"You may say that I am a dreamer/But I am not the only one" John Lennon: "Imagine"

"So come brothers and sisters/For the struggle carries on" Billy Bragg: "The Internationale"

Elizannie has a reading room at 'Clarice's Book Page' http://www.villiersroad.blogspot.com/

Friday, 4 January 2013

It's only words.......*

Words have always been important, of course. But with the rise of social networking and blogging perhaps the power of 'written words' in the 21st century has re-gained a prominence that has not occured since the rise of newcasting and documentary programmes in audio/visual media.

Newspapers now also have an online presence. They get two 'goes' at getting their stories across to those of the public who have access to the world wide web. An overheard comment about, f'r instance, a story in The Sun can send one scurrying to its' url. [Actually that happened this morning. I would never buy that paper but heard on the news that they feel mandated - tongue in cheek - to reply to the President of Argentina's letter which appeared in the Guardian and Independent yesterday. But I digress]

However the potentional to misuse words within the social networks is immense. Bullying becomes easy - and not just between teenagers. Discussions can turn into slanging matches and there are several markers to watch out for:
1. But - What I have just said was reasonable, now I am going to say something really nasty/racist/sexist , which is what I really think.
2. No offence intended - I can now be as offensive as I like because I have said I don't mean it but I really do.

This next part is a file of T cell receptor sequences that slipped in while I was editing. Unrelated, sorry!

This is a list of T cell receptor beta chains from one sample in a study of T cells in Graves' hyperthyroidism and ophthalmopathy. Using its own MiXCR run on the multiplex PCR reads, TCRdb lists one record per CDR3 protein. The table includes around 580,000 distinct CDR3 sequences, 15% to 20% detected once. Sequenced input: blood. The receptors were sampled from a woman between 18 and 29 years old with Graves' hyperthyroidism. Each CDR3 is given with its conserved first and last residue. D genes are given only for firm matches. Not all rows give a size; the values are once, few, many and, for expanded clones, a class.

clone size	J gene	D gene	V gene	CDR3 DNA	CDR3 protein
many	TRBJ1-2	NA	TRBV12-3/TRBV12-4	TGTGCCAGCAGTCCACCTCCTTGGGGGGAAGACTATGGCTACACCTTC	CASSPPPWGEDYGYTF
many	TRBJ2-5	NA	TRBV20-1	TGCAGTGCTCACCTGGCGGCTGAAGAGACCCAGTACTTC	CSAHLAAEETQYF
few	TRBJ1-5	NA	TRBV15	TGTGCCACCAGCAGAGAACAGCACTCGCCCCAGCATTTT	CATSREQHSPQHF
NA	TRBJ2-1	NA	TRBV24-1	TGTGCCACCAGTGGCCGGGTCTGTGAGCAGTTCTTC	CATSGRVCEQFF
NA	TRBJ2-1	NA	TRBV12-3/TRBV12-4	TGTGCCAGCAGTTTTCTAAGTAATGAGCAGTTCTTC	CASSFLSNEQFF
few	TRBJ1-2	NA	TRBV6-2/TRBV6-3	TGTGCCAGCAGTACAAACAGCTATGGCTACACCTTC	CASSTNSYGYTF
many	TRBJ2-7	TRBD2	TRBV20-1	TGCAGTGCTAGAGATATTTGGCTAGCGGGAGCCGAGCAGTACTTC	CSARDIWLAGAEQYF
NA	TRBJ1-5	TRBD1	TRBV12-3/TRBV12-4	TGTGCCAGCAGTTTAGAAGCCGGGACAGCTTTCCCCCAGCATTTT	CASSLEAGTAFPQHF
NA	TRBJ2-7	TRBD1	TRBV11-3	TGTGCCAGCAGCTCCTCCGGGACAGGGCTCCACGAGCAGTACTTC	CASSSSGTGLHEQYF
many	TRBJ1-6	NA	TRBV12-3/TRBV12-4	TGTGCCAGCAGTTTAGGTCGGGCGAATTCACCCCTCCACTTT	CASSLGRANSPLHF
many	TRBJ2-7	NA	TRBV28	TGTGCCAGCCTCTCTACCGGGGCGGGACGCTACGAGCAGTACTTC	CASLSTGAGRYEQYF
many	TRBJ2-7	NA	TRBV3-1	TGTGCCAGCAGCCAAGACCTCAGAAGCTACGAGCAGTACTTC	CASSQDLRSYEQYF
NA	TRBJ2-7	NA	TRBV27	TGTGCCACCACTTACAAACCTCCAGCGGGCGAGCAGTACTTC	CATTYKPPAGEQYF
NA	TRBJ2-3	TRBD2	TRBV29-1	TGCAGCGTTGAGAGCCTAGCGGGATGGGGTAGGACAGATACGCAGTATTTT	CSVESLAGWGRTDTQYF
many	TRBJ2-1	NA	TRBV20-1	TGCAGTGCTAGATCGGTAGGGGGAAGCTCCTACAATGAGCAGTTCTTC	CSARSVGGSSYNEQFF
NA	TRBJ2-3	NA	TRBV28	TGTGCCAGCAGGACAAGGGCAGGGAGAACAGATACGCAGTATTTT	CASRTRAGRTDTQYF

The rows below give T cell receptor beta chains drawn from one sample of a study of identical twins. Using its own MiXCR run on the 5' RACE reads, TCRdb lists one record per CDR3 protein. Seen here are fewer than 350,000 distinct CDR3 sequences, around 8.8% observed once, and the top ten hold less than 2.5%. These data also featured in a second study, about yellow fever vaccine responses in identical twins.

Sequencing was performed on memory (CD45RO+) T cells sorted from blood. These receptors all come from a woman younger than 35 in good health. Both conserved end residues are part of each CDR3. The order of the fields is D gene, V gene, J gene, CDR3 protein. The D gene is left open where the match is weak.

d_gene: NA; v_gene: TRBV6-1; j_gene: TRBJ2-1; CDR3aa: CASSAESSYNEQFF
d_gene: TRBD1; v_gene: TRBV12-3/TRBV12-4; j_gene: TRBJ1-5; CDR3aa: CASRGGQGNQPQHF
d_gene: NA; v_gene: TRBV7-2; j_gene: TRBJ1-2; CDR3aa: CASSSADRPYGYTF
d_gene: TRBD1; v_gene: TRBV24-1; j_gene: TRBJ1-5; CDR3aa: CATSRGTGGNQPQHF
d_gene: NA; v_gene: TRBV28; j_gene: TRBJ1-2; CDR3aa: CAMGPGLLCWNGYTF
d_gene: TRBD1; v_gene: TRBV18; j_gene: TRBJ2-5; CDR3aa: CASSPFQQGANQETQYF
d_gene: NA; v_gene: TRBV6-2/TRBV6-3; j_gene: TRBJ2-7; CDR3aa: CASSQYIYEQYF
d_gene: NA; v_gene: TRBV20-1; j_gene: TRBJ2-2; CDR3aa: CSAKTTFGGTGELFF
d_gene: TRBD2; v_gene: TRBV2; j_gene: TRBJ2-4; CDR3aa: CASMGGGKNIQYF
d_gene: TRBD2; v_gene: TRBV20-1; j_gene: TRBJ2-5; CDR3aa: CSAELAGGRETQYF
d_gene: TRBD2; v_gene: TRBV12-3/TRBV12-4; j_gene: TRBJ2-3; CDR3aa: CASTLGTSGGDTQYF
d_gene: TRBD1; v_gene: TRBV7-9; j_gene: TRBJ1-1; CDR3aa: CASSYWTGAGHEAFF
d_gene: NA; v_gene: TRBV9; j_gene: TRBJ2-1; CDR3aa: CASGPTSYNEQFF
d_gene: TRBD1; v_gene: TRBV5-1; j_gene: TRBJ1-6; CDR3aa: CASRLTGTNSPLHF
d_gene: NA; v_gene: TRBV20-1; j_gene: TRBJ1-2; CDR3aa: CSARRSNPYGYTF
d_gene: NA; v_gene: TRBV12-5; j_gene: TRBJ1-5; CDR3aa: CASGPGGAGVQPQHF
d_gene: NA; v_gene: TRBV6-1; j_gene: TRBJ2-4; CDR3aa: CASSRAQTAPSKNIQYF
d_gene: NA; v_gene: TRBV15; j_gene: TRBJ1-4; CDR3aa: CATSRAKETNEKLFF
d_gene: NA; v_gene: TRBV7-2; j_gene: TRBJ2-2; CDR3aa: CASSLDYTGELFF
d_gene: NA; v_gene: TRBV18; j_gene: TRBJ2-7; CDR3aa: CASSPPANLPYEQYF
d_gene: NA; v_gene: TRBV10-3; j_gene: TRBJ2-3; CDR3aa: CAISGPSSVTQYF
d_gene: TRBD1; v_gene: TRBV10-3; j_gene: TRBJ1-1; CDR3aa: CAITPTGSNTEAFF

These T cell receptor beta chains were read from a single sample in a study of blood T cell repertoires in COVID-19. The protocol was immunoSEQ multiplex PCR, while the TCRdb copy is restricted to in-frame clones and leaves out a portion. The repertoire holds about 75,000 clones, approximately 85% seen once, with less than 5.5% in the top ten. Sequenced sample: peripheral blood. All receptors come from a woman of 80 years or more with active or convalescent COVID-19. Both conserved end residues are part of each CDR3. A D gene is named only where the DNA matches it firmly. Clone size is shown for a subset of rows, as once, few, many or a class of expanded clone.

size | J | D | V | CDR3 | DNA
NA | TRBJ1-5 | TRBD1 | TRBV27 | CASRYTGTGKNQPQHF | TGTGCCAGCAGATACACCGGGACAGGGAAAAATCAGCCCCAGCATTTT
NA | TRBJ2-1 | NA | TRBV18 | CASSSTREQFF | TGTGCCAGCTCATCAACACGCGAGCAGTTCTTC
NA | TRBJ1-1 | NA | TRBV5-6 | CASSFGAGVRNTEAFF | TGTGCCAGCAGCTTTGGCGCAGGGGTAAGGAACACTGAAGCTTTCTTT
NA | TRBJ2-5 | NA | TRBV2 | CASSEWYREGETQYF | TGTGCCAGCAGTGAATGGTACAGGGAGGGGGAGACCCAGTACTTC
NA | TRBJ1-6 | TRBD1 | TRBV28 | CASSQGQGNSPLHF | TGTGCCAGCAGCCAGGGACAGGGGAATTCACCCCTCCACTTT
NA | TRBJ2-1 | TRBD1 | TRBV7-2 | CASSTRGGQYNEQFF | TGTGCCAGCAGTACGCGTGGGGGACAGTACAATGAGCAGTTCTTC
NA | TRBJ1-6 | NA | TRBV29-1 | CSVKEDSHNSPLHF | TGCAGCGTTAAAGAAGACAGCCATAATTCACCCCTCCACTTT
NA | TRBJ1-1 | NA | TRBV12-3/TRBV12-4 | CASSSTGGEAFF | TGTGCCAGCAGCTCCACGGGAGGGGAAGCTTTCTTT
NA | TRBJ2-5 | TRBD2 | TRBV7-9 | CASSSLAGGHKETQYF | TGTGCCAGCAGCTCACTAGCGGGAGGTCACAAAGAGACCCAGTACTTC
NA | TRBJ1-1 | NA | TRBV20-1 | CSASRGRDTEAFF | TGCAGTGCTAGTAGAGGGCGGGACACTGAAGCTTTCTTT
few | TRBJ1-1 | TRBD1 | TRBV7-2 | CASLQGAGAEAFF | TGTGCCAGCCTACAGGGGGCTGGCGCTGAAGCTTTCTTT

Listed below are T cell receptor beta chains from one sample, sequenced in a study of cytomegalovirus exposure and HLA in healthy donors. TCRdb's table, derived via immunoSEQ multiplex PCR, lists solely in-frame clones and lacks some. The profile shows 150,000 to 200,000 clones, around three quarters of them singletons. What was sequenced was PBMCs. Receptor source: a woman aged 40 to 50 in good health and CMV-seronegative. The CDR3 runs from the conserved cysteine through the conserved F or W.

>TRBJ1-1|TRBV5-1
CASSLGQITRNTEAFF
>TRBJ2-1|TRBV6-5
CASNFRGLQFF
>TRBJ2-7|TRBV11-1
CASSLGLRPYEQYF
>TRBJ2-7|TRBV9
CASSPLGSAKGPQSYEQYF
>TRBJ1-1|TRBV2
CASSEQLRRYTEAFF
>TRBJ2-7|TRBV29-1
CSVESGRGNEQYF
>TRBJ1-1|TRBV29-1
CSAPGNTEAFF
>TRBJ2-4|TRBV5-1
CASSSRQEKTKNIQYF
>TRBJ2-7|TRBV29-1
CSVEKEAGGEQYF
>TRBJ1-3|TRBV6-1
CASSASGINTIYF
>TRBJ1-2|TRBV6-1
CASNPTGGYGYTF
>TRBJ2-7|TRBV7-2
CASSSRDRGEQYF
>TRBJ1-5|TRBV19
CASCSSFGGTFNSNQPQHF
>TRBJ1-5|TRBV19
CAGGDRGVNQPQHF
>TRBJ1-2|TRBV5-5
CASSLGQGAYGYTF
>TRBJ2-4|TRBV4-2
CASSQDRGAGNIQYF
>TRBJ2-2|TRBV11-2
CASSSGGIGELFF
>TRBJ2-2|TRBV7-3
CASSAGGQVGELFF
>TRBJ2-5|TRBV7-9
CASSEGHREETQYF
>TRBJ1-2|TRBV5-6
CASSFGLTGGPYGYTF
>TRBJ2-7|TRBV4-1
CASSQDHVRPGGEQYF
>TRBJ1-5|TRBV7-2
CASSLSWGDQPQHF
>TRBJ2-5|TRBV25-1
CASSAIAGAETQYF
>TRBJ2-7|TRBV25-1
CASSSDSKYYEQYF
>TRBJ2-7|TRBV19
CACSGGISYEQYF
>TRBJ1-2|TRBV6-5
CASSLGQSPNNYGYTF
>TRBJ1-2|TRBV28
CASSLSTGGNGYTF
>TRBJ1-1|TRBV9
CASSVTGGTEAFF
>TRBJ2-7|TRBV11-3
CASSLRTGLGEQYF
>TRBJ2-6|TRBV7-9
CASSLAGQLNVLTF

3. Don't get me wrong but - Both of the above, really.
4. I am only telling you for your own good - Because I have a different opinion to you, you are WRONG.
5. Making an insulting comment humourous^ does not lessen its' potential to hurt [see^ below]

But bullying seems to be invading our society, sadly. David Cameron is only too good at it. Listen to him [yes I know it is hard] in Prime Minister's Questiontime. When he is answering something he does not like, a hectoring tone enters his voice and if he can slip in a pejorative comment about his questioner/the question subject he will. Other politicians are guilty of this too.

Face to face discussions all too readily descend into slanging matches. Watch Newsnight or Questiontime, listen to Any Questions or a 'phone in radio programme. Where are those debating skills of which we used to be so proud? Some individuals think they can deliver a really cutting comment to another and laugh, thus 'easing' the pain they have just inflicted. Well it doesn't, actually.

Cabinet ministers deliver bullying speeches - by suggesting that many benefit claimaints do not deserve their welfare benefits or are lazy etc. I suspect that many elderly people felt guilty at taking the measly amount that is paid out as the heating allowance [cut from what it was a couple of years ago btw] after all the media attention given to various [better off] elderly people [celebrities mostly] and government spokespeople were stating publicly that many pensioners did not need the payment. Forget the years that many of us have paid tax to receive these 'benefits'. Change the word to 'entitlements' and see the perspective change. And 'better off pensioners' of course pay tax and if the automatic 'entitlements' are included as taxable income...... work it out George Osbourne. Oh sorry, perhaps you can't?^ [See how easy it is to make a nasty, bullying quip?]

Please, let us start this New Year by being kinder to one and other. Bullying is too easy to do and hard from which to recover.

Wishing you all a Peaceful and Joyous 2013.

* Apologies to the Bee Gees

The picture above is of a poster for the 2010 film The Social Network

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